Now that Penn men’s and women’s lacrosse are both preparing for season-opening scrimmages this weekend, you know that spring is in the air.
And it’s springtime for television coverage of men’s lacrosse at Princeton as well.
The Ivy League Champion Tigers will play five of their 13 regular-season games on ESPNU, while the Quakers won’t be competing on any nationally televised games this year.
But for Penn Athletic Director Steve Bilsky, neither ESPNU nor NBC Sports Network — with whom the Ivy League landed a two-year television contract in May — holds the future destiny of Quakers athletics on the small screen.
For Bilsky, the future is streaming, and the future is now.
“We went out and bought a whole bunch of high-definition cameras,” Bilsky told the DP last month. “We put replay on it. We put graphics on it. If you watch our streaming, you’re gonna see as close to network quality as you can get. And I’m not a technology buff, but I know in a lot of cases you can hook your laptop into your television and watch it on TV at that point.”
Penn Sports Network is the live video channel of Penn Athletics and the pay-for-subscription service Bilsky values more than having a national television deal.
However, it costs $7.95 per month and $59.95 for an entire season to join Penn Sports Network, prompting critics of Bilsky’s broadcasting philosophy to charge that PSN only increases the visibility of Penn athletics for students and alumni who are already likely to pay to watch Quakers sports.
“But you’re gonna have every basketball game, every football game, every soccer game [streaming], you’re gonna have quite an inventory,” Bilsky said.
As a member of the Ivy television committee, Bilsky is currently involved in trying to get the Ivy League to have all streaming available under one package. In other words, if Bilsky gets his way, Quakers fans would be able to catch Penn playing at Yale as part of a universal package rather than being at the mercy of Yale’s streaming costs.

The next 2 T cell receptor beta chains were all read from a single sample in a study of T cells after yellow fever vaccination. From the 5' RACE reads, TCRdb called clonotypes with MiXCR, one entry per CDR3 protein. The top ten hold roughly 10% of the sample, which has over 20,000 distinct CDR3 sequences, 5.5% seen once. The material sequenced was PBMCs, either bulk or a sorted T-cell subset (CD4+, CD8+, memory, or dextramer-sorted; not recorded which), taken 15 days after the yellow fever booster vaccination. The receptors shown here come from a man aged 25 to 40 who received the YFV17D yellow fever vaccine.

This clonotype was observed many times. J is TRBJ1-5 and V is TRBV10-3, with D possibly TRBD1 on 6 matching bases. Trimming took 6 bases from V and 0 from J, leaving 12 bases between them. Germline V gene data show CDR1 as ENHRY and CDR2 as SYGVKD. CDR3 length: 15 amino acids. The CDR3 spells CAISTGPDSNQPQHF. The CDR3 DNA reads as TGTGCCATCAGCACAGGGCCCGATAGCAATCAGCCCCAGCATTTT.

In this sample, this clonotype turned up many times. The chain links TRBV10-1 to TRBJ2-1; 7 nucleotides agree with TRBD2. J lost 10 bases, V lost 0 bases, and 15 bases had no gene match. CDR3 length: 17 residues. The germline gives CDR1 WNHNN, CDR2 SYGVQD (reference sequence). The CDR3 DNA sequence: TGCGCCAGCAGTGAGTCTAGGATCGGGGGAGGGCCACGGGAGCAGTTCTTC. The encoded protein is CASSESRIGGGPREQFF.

“If we’re able to do this league-wide, you’re going to have every away game,” Bilsky said. “And as a real fan, you might be interested in watching the Harvard-Princeton basketball game on your network for whatever the price is. It will find its right value.”
The one issue that remains with installing a universal Ivy streaming package is achieving comparable quality across all schools. As Bilsky noted, if one school has graphics, announcers and high-definition, viewers will quickly grow frustrated with other broadcasts that don’t.
Princeton’s deal with ESPNU, though, has been anything but comparable to the rest of the league.
ESPNU has given Princeton considerable national exposure in all sports, ranging from men’s basketball and men’s lacrosse to men’s water polo, making it the most significant of the Ivy League’s contracts while each school in the conference controlled its own broadcast rights.
Although Penn’s previous local TV deal with Comcast allowed more Quaker basketball games than Tiger basketball games to broadcast locally, Princeton has gained more visibility than Penn with its national TV broadcasts.
Now that Penn has NBC Sports Network to rely on for national broadcast coverage, though, Bilsky is content to tweak how Penn Sports Network streams games.
He wants the video channel to expand beyond the nine sports that are selectively covered, and he wants the TV feel of streaming to stick around too.
“[Penn Sports Network] is almost like our version of what the Big Ten Network is trying to do,” he said. “You can do shows around it, you can do coaches’ shows, it can be a network in and of itself. The quality is really crystal-clear quality. I think in terms of reach, people’s availability to watch something, I think it’s going to be our future.”
So with spring around the corner and Penn Sports Network preparing to bloom, Bilsky believes that the Quakers are competing on all the right stages.
“Have the network exposure with the NBC deal, and have your streaming,” he said. “The two coexist very, very well.”